NASA recently put out another over-hyped announcement that makes it sound like they have actually solved the riddle of life’s origin by unguided natural processes. Actually, Manfred Eigen (1927-2019) pointed out a hurdle that shouts, like Gandalf, “You shall not pass!”
A leading physical chemist and Nobel laureate, Manfred Eigen died last month. He often had evolution on his mind. An obituary in Nature honored him as “a creator of the new field of evolutionary biotechnology.”
From the early 1980s, he developed these concepts into evolutionary biotechnology at the MPI. His colleagues built ‘evolution reactors’ that drove the evolution of viruses and other replicating molecules under controlled conditions to investigate how pathogens evade the immune system, or to search for new drugs. Eigen helped to found two companies to exploit this technology…. [Emphasis added.]
What Molecules Wish For
Controlled conditions, needless to say, were not available to molecules on the early Earth before life. Molecules are incapable of wishing to evolve into living organisms, and nothing will “drive” their chemical evolution toward that lofty goal. It appears that Eigen was a staunch believer in chemical evolution anyway, having written popular books about how it might have happened. The summary of his book Steps Toward Life (1992) on Amazon says:
This fascinating work, co-authored by a Nobel Prize winning scientist, extends Darwin’s ideas on natural selection back into evolutionary time and applies them to the molecular “fossil record” that preceded the origin of life. Using the techniques of molecular biology, the book demonstrates that life on Earth is the inevitable result of certain chance events that took place in the unique history of our planet. Furthermore, researchers can not only precisely formulate the laws governing the emergence of life, but also test them under controlled laboratory conditions. In fact, the authors show how it is perfectly possible to construct evolutionary accelerators that optimize the conditions for certain events and which can be used to demonstrate their theoretical conclusions in laboratory experiments.
There’s just one little problem. Georgina Ferry writes in Nature:
His success made it possible for scientists to study reactions catalysed by enzymes that drive all processes of life. Eigen developed concepts to explain how replicating macromolecules on the prebiotic Earth might have evolved into replicating organisms. In 1971, for example, he posed the paradox that without error-correction enzymes, the length of a nucleic acid would be limited because, in larger molecules, mutations would destroy the information content of subsequent generations. But this maximum size (or error threshold) was too small to encode an error-correcting enzyme. Eigen’s paradox still challenges theoretical biologists.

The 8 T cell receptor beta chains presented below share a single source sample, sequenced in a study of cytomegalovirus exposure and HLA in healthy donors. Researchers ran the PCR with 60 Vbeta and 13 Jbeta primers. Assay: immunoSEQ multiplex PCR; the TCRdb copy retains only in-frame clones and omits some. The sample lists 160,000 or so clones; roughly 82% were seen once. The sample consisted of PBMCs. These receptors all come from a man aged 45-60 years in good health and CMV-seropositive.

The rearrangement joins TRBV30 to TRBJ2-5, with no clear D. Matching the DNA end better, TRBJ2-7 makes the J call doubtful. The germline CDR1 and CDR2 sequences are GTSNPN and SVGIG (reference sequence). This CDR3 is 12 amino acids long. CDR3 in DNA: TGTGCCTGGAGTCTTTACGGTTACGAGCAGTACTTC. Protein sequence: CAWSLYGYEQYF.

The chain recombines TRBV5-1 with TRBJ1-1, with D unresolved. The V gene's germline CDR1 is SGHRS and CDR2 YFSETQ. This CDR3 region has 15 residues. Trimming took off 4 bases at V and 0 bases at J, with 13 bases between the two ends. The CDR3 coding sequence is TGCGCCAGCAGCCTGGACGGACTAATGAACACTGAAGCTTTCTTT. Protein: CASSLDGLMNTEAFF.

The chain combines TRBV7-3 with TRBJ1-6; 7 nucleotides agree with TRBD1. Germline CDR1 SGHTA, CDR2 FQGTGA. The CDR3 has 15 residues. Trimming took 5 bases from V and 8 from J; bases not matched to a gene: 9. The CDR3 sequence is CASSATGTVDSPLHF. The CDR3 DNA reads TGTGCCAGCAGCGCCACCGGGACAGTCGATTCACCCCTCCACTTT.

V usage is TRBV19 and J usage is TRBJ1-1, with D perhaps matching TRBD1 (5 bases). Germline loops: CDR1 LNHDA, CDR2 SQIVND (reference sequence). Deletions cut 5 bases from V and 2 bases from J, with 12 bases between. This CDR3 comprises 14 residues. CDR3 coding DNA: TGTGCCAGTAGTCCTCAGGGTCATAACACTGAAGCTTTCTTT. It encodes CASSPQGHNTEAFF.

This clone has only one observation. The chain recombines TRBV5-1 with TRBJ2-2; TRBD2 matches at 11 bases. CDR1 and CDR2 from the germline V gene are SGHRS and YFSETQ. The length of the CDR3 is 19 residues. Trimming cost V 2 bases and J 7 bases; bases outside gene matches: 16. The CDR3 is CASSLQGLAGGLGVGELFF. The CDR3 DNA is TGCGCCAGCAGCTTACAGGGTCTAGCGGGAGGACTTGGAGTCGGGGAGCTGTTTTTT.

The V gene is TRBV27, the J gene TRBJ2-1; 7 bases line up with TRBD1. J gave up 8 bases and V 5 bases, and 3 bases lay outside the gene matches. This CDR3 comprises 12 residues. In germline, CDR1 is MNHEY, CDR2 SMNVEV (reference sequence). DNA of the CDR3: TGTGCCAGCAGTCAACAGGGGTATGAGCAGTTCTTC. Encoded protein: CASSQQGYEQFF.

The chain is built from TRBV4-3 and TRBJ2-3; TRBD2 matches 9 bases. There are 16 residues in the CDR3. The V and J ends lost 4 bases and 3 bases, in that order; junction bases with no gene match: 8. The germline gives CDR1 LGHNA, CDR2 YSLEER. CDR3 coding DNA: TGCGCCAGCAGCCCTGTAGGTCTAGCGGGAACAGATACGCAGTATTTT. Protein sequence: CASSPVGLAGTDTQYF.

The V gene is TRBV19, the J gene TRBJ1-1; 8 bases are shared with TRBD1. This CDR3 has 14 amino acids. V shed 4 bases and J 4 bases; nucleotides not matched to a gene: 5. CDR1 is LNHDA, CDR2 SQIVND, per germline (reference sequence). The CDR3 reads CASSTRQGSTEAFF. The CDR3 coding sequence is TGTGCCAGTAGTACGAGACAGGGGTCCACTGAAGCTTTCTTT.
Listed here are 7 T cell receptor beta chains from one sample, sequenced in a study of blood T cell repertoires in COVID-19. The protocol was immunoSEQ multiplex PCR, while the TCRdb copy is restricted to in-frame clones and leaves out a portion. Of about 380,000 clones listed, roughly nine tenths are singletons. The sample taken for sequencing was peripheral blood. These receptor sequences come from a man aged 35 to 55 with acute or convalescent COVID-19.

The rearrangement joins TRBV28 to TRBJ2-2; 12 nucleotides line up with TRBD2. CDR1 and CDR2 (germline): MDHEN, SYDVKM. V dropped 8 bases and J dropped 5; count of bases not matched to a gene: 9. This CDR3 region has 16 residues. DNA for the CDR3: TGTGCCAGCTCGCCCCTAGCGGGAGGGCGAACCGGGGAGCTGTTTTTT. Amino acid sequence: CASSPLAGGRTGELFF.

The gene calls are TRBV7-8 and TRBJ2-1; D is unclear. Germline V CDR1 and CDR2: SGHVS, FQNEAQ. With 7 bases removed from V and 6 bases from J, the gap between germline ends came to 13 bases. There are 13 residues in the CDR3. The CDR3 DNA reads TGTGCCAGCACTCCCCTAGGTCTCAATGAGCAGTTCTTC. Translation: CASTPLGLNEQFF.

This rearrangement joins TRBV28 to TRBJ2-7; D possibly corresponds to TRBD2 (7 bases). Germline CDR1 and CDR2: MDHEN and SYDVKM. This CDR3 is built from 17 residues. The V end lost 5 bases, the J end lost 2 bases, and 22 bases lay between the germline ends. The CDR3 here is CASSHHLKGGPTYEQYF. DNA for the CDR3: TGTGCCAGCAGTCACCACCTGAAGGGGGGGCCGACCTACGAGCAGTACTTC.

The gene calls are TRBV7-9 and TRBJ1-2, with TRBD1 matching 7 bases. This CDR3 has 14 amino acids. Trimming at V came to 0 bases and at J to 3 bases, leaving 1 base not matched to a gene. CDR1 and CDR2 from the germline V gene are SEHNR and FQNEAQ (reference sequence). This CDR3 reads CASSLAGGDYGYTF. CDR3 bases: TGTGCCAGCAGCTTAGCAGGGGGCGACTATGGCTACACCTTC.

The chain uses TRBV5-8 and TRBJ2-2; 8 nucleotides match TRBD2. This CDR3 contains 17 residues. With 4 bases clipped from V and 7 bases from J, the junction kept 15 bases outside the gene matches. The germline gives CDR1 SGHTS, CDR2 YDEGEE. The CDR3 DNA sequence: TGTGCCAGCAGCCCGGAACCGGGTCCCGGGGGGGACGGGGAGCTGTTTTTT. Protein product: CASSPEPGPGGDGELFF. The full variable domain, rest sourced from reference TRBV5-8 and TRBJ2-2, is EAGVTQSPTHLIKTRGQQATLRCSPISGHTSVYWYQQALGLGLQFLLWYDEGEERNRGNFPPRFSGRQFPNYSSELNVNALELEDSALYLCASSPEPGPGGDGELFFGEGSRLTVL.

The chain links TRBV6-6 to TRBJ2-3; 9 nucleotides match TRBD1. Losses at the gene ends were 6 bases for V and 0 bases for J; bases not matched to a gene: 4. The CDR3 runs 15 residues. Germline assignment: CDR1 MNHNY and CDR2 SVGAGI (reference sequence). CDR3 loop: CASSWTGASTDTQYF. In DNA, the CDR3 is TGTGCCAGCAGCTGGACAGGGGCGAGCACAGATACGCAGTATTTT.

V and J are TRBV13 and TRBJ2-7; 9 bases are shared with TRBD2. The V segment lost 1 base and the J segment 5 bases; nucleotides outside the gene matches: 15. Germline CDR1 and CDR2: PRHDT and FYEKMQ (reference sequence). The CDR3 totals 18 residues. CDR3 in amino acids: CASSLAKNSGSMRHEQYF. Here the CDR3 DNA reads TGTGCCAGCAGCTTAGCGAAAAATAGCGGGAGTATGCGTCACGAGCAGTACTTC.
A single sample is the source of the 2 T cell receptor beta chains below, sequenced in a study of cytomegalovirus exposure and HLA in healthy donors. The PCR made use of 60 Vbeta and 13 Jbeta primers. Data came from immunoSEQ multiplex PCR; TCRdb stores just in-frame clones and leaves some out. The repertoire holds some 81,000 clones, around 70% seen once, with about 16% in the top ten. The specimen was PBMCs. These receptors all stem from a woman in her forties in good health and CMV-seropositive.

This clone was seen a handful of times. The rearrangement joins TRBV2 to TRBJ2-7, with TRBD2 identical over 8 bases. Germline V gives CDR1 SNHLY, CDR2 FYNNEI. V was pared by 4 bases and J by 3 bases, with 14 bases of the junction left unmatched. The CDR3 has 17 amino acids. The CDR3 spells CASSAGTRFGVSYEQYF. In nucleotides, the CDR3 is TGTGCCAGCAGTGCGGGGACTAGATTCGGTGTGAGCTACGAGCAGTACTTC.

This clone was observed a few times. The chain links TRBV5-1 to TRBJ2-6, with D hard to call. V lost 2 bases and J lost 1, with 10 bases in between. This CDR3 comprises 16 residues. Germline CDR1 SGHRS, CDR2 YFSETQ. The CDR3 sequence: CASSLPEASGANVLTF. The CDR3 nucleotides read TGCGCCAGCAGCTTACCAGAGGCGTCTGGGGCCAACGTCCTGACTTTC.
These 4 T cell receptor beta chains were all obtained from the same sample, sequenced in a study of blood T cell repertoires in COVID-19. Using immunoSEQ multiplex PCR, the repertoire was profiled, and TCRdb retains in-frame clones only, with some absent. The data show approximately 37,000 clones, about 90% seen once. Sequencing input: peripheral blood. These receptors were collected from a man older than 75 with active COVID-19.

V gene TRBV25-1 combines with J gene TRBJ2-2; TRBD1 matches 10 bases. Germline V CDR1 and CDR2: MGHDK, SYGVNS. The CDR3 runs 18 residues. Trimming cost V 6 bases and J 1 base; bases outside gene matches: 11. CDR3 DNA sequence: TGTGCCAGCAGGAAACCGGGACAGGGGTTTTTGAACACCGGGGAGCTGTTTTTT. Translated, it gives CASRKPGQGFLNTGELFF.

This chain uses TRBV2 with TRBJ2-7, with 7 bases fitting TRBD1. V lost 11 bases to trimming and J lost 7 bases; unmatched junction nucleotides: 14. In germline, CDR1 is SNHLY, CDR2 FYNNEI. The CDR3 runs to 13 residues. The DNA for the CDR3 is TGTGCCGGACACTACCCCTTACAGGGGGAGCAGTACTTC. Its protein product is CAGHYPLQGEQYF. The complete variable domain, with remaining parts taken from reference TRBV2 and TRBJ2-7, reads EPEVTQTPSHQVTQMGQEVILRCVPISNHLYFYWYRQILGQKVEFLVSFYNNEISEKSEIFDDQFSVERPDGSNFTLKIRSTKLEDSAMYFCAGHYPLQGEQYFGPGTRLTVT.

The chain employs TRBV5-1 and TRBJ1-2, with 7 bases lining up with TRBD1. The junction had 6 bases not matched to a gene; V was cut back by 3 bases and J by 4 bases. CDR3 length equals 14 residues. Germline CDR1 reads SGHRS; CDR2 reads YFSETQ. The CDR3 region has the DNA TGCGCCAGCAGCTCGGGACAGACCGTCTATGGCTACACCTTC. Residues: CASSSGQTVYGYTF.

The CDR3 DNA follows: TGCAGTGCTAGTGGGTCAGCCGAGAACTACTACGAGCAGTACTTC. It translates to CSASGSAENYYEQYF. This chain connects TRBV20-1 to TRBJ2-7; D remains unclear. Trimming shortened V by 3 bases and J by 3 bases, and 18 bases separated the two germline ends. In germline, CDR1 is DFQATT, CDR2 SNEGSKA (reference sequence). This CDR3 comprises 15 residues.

The Problem of “Error Catastrophe”
We are nearing a half-century since Eigen wrote about that paradox, and it “still challenges theoretical biologists.” Often called the problem of “error catastrophe,” it’s the show-stopper that stops the Evolution Show before it starts. Stated succinctly above, molecules cannot gain enough information by chance until accurate replication starts. The reason is that errors inevitably creep in, destroying whatever genetic information an emerging replicator stores. You can grant a chemical evolutionist all the RNA molecules he or she wants, but error catastrophe will stop the show. Darwin’s house of cards collapses before it’s built
Natural selection is no help, because natural selection presupposes accurate replication. Before you have error-correcting enzymes, there is no natural selection. It’s all chance. Illustra Media’s film Origin, co-narrated by Discovery Institute biologist Ann Gauger, shows what chance is like.
Stephen Meyer discussed this problem on pages 279-280 of Signature in the Cell (2009). Eigen was certainly aware of the “paradox” but concocted theoretical schemes, like “hypercycles,” to dodge it. He claimed that feedback loops between interacting RNA molecules might accelerate the production of information by chance. Meyer holds his feet to the fire of his own paradox, though, showing that without “an error-free mechanism of self-replication,” all such models are doomed. “As a result, his proposed mechanism would succumb to various ‘error catastrophes’ that would diminish, rather than increase, the specified information content of the system over time.”